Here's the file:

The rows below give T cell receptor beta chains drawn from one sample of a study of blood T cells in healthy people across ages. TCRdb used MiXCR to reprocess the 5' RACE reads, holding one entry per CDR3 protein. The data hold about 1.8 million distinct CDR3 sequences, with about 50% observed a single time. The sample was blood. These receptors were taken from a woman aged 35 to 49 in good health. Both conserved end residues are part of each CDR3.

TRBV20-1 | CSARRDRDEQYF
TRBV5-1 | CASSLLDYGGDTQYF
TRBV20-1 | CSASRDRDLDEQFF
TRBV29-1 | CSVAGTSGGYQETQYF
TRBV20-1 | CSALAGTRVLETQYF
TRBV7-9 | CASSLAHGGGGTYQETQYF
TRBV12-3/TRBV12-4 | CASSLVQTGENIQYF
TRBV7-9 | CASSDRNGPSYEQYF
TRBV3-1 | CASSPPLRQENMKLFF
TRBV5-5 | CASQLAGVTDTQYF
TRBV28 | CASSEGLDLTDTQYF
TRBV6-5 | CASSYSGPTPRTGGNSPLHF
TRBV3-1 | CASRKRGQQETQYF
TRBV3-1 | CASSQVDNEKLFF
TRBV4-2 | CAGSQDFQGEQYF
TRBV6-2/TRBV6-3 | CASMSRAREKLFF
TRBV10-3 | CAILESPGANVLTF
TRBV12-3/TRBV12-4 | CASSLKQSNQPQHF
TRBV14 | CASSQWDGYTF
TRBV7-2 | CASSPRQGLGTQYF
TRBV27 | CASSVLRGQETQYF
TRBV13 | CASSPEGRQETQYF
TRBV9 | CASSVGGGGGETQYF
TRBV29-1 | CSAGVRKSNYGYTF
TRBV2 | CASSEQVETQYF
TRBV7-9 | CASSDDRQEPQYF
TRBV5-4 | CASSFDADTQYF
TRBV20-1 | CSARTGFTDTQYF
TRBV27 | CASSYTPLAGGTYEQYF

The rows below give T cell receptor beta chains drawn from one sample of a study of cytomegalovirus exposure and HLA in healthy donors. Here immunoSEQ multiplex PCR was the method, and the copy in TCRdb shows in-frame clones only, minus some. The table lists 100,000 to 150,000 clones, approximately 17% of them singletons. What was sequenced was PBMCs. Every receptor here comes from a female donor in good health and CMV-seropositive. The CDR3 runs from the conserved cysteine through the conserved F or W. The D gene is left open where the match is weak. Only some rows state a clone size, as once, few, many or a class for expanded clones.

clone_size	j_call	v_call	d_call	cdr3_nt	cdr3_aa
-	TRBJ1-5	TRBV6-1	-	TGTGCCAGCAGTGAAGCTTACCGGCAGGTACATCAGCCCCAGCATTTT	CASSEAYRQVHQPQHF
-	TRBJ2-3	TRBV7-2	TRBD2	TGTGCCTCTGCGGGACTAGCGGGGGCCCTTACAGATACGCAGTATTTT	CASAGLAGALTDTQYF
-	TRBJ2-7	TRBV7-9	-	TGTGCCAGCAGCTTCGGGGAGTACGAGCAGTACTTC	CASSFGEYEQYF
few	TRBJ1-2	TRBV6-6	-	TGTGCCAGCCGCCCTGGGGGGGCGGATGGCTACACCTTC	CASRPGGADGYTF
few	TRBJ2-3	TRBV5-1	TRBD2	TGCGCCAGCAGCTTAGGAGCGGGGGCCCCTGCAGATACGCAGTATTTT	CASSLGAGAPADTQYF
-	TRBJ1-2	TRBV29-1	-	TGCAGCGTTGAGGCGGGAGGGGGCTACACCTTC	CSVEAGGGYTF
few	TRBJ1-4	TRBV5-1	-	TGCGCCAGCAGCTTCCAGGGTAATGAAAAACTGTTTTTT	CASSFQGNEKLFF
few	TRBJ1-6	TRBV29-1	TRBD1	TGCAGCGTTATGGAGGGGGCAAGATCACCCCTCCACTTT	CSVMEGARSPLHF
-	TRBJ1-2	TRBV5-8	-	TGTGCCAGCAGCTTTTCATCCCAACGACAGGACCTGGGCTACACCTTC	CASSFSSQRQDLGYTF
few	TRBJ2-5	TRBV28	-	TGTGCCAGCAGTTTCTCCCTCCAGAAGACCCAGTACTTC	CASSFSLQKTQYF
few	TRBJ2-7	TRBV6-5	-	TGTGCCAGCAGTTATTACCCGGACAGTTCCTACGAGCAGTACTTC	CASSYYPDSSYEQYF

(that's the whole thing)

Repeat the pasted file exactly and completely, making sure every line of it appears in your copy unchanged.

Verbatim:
The rows below give T cell receptor beta chains drawn from one sample of a study of blood T cells in healthy people across ages. TCRdb used MiXCR to reprocess the 5' RACE reads, holding one entry per CDR3 protein. The data hold about 1.8 million distinct CDR3 sequences, with about 50% observed a single time. The sample was blood. These receptors were taken from a woman aged 35 to 49 in good health. Both conserved end residues are part of each CDR3.

TRBV20-1 | CSARRDRDEQYF
TRBV5-1 | CASSLLDYGGDTQYF
TRBV20-1 | CSASRDRDLDEQFF
TRBV29-1 | CSVAGTSGGYQETQYF
TRBV20-1 | CSALAGTRVLETQYF
TRBV7-9 | CASSLAHGGGGTYQETQYF
TRBV12-3/TRBV12-4 | CASSLVQTGENIQYF
TRBV7-9 | CASSDRNGPSYEQYF
TRBV3-1 | CASSPPLRQENMKLFF
TRBV5-5 | CASQLAGVTDTQYF
TRBV28 | CASSEGLDLTDTQYF
TRBV6-5 | CASSYSGPTPRTGGNSPLHF
TRBV3-1 | CASRKRGQQETQYF
TRBV3-1 | CASSQVDNEKLFF
TRBV4-2 | CAGSQDFQGEQYF
TRBV6-2/TRBV6-3 | CASMSRAREKLFF
TRBV10-3 | CAILESPGANVLTF
TRBV12-3/TRBV12-4 | CASSLKQSNQPQHF
TRBV14 | CASSQWDGYTF
TRBV7-2 | CASSPRQGLGTQYF
TRBV27 | CASSVLRGQETQYF
TRBV13 | CASSPEGRQETQYF
TRBV9 | CASSVGGGGGETQYF
TRBV29-1 | CSAGVRKSNYGYTF
TRBV2 | CASSEQVETQYF
TRBV7-9 | CASSDDRQEPQYF
TRBV5-4 | CASSFDADTQYF
TRBV20-1 | CSARTGFTDTQYF
TRBV27 | CASSYTPLAGGTYEQYF

The rows below give T cell receptor beta chains drawn from one sample of a study of cytomegalovirus exposure and HLA in healthy donors. Here immunoSEQ multiplex PCR was the method, and the copy in TCRdb shows in-frame clones only, minus some. The table lists 100,000 to 150,000 clones, approximately 17% of them singletons. What was sequenced was PBMCs. Every receptor here comes from a female donor in good health and CMV-seropositive. The CDR3 runs from the conserved cysteine through the conserved F or W. The D gene is left open where the match is weak. Only some rows state a clone size, as once, few, many or a class for expanded clones.

clone_size	j_call	v_call	d_call	cdr3_nt	cdr3_aa
-	TRBJ1-5	TRBV6-1	-	TGTGCCAGCAGTGAAGCTTACCGGCAGGTACATCAGCCCCAGCATTTT	CASSEAYRQVHQPQHF
-	TRBJ2-3	TRBV7-2	TRBD2	TGTGCCTCTGCGGGACTAGCGGGGGCCCTTACAGATACGCAGTATTTT	CASAGLAGALTDTQYF
-	TRBJ2-7	TRBV7-9	-	TGTGCCAGCAGCTTCGGGGAGTACGAGCAGTACTTC	CASSFGEYEQYF
few	TRBJ1-2	TRBV6-6	-	TGTGCCAGCCGCCCTGGGGGGGCGGATGGCTACACCTTC	CASRPGGADGYTF
few	TRBJ2-3	TRBV5-1	TRBD2	TGCGCCAGCAGCTTAGGAGCGGGGGCCCCTGCAGATACGCAGTATTTT	CASSLGAGAPADTQYF
-	TRBJ1-2	TRBV29-1	-	TGCAGCGTTGAGGCGGGAGGGGGCTACACCTTC	CSVEAGGGYTF
few	TRBJ1-4	TRBV5-1	-	TGCGCCAGCAGCTTCCAGGGTAATGAAAAACTGTTTTTT	CASSFQGNEKLFF
few	TRBJ1-6	TRBV29-1	TRBD1	TGCAGCGTTATGGAGGGGGCAAGATCACCCCTCCACTTT	CSVMEGARSPLHF
-	TRBJ1-2	TRBV5-8	-	TGTGCCAGCAGCTTTTCATCCCAACGACAGGACCTGGGCTACACCTTC	CASSFSSQRQDLGYTF
few	TRBJ2-5	TRBV28	-	TGTGCCAGCAGTTTCTCCCTCCAGAAGACCCAGTACTTC	CASSFSLQKTQYF
few	TRBJ2-7	TRBV6-5	-	TGTGCCAGCAGTTATTACCCGGACAGTTCCTACGAGCAGTACTTC	CASSYYPDSSYEQYF